Music is utilised for a range of purposes in entertainment, most typically in TV and film, to convey a particular mood or feeling. An effective musical score can communicate excitement, tension, triumph, and defeat. In short, it plays a key role in storytelling.

Original soundtracks are composed for the biggest Hollywood films, while existing tracks are often cherry-picked by directors, writers, and producers to slot into a particular scene. While lesser-known songs featured in hit films and TV programmes can become major hits overnight.

One form of entertainment where music is equally important, but perhaps less acknowledged, is gaming. The use of music in gaming has evolved significantly as advancements in technology have broadened the demographics of gamers.

The early days
The early days of gaming were rather primitive, with the very first titles featuring little to no sound at all. Digital ‘blips’ and ‘bloops’ where all players had to help paint an aural picture of the action unfolding, although many say this added to the suspense regardless.

In that era, games simply weren’t able to process anything that resembled music, and what you heard very much resembled what you saw. The action was blocky, awkward and the sounds were often pretty basic and shrill.
It’s fair to say that players didn’t buy the games for the music and, in reality, many will likely have been reaching for the mute button and providing their own soundtrack in the background.

Renowned composers
Music in gaming truly came into its own with the launch of the 8-bit consoles. The Sega Master System and Nintendo Entertainment System were capable of delivering more advanced graphics, faster and more complex gameplay, and real, melodic soundtracks.

Games like Sonic the Hedgehog and Super Mario became iconic for the music of each level, with composers drafted in to curate the perfect soundtrack. The music was such a hit that many games included ‘test modes’ which players activated just to listen to the music.

The 16-bit generation of consoles, including the Super Nintendo and the Sega Genesis saw this evolution continue, with the music becoming a key feature of the gaming titles. Games like Mortal Kombat showcased the possibilities of human voice sampling which developers were using to deliver atmospheric audio experiences.

Real-life soundscapes
Music’s true milestone moment in gaming came with the launch of the next generation of consoles which were, at this stage, marketed as genuine multimedia entertainment devices. Technology giant Sony, known for its audio equipment, entered the console market with the PlayStation which doubled up as a CD player.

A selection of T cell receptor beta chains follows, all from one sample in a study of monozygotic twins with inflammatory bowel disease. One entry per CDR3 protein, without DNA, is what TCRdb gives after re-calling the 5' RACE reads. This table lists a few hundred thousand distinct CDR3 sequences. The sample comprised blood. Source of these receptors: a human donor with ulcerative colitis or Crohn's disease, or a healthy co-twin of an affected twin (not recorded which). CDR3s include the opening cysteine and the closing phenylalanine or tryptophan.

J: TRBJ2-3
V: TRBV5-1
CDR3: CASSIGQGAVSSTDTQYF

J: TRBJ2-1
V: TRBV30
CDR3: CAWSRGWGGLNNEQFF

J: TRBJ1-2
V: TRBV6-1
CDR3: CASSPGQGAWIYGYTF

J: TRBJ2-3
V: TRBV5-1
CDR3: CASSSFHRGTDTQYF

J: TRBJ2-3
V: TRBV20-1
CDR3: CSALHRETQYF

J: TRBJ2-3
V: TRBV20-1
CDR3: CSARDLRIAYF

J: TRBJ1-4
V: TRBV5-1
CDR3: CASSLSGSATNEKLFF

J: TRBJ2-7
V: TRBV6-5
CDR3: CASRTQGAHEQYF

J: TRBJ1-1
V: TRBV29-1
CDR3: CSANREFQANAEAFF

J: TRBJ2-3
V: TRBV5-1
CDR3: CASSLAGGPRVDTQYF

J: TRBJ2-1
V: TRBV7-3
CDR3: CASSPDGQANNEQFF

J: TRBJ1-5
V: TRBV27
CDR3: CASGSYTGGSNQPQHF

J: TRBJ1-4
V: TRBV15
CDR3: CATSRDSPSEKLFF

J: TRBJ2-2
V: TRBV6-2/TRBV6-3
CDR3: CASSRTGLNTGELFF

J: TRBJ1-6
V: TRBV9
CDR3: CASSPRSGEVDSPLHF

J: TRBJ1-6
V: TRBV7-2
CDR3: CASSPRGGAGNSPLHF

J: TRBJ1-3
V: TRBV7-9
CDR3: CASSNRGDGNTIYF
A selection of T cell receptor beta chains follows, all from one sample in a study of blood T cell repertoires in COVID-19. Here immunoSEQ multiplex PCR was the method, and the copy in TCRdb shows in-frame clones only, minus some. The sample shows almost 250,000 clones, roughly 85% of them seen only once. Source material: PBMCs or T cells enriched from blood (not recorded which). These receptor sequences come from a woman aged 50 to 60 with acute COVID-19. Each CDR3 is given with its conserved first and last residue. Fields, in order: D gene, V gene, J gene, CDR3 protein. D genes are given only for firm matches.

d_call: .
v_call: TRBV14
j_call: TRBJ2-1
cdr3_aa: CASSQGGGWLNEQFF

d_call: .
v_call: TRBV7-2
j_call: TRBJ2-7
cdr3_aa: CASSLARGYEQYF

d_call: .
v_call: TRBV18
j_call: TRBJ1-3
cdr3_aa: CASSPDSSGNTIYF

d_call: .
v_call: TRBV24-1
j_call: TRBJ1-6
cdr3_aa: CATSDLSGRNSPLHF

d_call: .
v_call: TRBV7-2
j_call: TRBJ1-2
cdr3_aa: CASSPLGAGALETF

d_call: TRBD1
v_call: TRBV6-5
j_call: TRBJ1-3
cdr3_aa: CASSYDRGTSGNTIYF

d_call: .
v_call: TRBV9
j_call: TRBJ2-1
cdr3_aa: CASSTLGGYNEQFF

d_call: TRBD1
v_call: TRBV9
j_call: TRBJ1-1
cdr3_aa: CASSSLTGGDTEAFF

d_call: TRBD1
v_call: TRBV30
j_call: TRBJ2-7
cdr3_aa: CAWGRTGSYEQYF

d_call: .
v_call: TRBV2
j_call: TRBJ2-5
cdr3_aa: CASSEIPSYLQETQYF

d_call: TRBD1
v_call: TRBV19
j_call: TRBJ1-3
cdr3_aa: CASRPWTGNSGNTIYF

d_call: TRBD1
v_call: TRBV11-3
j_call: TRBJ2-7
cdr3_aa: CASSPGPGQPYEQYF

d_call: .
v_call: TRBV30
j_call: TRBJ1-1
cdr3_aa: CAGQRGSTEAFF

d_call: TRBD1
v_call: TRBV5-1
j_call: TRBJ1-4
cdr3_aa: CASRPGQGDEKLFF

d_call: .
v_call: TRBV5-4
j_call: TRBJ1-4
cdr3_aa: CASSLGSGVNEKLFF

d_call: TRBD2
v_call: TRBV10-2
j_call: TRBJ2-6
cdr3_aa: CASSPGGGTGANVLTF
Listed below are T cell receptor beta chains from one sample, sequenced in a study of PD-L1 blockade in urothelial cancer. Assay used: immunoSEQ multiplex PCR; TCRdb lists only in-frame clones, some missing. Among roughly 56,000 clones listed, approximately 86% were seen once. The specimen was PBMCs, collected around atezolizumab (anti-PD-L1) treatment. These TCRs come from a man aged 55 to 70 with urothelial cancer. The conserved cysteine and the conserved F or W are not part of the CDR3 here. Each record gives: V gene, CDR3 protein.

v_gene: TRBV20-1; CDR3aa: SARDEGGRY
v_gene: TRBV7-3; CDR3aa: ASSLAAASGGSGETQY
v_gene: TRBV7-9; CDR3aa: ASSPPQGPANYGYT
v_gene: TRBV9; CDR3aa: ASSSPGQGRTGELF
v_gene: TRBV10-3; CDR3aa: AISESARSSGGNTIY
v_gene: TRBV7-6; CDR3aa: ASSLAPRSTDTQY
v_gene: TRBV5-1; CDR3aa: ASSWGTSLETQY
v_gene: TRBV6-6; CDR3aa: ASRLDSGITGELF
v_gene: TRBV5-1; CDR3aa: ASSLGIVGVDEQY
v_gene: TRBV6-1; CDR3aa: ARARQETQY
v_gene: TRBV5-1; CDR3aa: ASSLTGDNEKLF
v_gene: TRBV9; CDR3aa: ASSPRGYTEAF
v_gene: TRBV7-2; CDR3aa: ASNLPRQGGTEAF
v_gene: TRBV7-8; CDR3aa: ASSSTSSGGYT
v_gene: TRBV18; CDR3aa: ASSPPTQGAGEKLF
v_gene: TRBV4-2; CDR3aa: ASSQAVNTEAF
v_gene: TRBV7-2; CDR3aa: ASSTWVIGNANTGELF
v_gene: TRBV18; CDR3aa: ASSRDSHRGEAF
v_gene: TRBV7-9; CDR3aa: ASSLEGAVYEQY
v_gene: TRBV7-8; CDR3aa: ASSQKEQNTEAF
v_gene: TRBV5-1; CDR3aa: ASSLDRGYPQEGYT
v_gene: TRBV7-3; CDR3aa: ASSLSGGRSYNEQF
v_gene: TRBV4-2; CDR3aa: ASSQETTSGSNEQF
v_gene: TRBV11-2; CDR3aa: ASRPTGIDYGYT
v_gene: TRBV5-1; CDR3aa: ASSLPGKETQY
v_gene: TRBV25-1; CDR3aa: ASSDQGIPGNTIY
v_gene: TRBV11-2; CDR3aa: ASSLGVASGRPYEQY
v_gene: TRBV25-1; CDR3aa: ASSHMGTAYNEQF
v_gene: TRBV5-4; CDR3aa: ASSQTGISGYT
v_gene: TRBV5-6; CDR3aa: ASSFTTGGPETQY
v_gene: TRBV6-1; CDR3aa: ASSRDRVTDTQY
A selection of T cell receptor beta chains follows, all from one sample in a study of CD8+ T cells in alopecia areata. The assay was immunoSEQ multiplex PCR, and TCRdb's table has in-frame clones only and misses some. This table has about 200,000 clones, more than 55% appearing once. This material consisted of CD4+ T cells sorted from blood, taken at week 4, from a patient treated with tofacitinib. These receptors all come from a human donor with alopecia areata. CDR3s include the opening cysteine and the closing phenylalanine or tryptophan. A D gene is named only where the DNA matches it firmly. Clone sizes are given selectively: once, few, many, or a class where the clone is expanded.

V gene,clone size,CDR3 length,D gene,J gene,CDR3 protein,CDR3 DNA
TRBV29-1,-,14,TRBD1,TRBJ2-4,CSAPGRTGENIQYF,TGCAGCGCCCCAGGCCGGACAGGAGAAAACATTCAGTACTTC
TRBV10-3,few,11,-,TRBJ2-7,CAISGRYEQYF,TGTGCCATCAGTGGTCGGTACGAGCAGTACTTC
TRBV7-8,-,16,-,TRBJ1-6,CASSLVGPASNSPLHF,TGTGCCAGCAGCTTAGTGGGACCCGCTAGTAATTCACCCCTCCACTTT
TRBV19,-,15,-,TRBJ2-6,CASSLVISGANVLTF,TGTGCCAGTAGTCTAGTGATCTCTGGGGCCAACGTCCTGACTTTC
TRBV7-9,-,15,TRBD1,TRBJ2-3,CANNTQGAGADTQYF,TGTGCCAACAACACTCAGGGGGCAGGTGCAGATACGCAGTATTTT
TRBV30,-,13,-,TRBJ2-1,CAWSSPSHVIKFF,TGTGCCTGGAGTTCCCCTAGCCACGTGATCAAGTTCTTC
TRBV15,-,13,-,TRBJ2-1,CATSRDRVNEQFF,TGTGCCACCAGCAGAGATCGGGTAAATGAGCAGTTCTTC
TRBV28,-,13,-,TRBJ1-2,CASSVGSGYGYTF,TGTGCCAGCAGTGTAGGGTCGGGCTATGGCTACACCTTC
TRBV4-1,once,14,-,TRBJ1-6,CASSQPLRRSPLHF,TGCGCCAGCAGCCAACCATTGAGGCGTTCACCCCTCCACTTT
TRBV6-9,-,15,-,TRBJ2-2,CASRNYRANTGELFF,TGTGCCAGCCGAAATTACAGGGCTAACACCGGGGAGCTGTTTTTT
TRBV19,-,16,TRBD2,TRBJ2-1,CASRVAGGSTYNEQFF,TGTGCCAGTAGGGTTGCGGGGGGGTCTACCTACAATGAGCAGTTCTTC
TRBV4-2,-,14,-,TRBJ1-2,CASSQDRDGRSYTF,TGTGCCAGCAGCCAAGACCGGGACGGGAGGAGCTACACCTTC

The PlayStation was capable of delivering CD-quality audio in its games, too, while the Sega Saturn also boasted this functionality. Nintendo’s latest console, the Nintendo 64, stuck with cartridges, but it too could deliver high-quality audio.

In the years since, music and soundtracks have become an expected feature of gaming, with major recording artists contributing to soundtracks on games such as FIFA football and Tony Hawk's skateboarding game franchise. Interestingly, soundtracks can also be used as a way of adding realism to the game. For example, the radio stations available to players while driving a car on Grand Theft Auto mimics the real experience of cruising around in your car with the radio blasting.

The increased realism in games was embraced by players and became a necessary element of gaming across the board, from console games to online casino gaming. For example, in online casino gaming, where theme and aesthetics play key roles in the development of games, music is a big part of the package.

Many of the casino games offered by the providers listed on the website, for example, rely heavily on real-life soundscapes to set the scene. This is mainly the case for titles based on historical eras, international culture, and mythology, as discussed in this casinos online article. Real-life soundscapes feature in titles like Book of Dead and Safari Riches, utilising audio effects and soundtracks to build atmosphere. Arguably, the emphasis on the effects of soundtracks regardless of genre highlights that the feature is perhaps not so much an expectation, but a standard of modern all gaming.

It’s clear that since the late 1990s, music has been recognised as a major part of the gaming experience. The genre has quickly caught up to TV and film, with what you hear now just as important as what you see.